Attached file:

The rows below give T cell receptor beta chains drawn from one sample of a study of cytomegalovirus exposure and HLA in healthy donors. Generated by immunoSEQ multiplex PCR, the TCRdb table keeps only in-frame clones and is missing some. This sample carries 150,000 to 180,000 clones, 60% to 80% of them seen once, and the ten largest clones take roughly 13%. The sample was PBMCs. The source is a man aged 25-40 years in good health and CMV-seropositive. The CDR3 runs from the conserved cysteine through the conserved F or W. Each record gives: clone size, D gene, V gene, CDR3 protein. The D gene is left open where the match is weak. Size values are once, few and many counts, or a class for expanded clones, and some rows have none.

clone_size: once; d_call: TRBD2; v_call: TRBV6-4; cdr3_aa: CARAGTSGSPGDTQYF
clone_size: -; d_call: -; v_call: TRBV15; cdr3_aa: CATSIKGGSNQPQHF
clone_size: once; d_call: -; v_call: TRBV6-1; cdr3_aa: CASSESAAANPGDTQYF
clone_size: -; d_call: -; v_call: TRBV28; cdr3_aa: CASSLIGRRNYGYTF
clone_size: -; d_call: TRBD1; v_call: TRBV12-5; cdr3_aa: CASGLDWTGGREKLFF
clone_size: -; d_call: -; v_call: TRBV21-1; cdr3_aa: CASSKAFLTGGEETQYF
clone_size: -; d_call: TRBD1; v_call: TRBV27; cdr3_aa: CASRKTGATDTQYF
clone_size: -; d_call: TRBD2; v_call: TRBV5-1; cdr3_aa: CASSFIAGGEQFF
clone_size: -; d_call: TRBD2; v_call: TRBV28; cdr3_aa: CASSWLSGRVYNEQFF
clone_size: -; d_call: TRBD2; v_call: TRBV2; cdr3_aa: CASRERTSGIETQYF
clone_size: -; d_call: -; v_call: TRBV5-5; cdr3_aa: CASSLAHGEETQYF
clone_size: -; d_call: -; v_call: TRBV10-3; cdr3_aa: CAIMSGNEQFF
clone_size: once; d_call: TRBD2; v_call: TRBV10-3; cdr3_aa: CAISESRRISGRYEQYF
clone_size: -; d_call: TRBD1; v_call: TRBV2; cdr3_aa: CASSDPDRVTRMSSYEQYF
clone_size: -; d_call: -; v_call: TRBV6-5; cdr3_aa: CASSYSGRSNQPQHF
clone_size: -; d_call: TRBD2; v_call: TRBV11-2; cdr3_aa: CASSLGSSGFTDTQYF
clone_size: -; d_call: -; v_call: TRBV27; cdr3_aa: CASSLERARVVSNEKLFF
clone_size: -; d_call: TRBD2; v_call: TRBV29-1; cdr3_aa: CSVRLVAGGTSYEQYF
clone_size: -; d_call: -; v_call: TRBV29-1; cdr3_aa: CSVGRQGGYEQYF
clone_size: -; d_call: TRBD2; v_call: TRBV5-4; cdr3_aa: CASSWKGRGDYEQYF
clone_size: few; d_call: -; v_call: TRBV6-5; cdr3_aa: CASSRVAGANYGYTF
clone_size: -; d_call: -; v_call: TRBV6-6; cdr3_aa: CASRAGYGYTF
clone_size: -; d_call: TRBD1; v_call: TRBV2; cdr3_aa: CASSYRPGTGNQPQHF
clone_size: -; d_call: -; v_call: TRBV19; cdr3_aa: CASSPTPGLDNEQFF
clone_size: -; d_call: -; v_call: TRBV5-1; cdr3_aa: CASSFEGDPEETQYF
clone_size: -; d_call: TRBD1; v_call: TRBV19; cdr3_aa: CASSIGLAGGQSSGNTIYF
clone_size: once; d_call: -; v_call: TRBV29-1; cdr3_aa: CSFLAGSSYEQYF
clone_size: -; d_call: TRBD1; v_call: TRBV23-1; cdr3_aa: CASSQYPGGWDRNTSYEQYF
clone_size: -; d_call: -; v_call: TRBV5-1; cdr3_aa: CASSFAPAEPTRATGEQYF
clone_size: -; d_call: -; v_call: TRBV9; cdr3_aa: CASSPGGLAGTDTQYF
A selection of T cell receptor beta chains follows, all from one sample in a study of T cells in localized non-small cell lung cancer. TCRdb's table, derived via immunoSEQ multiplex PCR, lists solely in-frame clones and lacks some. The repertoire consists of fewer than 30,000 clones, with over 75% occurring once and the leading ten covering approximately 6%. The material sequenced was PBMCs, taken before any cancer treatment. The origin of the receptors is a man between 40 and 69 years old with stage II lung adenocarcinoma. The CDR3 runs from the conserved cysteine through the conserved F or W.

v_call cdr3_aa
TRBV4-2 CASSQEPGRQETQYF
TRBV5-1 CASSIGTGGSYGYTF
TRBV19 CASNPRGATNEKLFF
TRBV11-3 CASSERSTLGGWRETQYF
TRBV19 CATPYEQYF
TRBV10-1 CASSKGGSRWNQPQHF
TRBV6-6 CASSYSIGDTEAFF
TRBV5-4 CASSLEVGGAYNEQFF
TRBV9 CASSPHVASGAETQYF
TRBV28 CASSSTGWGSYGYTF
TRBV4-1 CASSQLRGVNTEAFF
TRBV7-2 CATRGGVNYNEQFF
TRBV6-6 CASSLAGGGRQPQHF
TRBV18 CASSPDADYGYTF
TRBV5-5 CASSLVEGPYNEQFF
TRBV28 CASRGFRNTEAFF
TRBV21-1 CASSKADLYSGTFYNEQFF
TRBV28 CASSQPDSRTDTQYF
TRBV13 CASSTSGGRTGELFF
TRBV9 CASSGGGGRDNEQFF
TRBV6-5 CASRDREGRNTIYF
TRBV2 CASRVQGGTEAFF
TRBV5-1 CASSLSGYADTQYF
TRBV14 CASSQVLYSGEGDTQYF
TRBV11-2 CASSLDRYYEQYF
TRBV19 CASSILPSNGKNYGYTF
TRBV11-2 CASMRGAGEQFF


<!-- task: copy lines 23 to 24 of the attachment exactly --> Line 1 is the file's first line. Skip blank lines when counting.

clone_size: -; d_call: -; v_call: TRBV6-6; cdr3_aa: CASRAGYGYTF
clone_size: -; d_call: TRBD1; v_call: TRBV2; cdr3_aa: CASSYRPGTGNQPQHF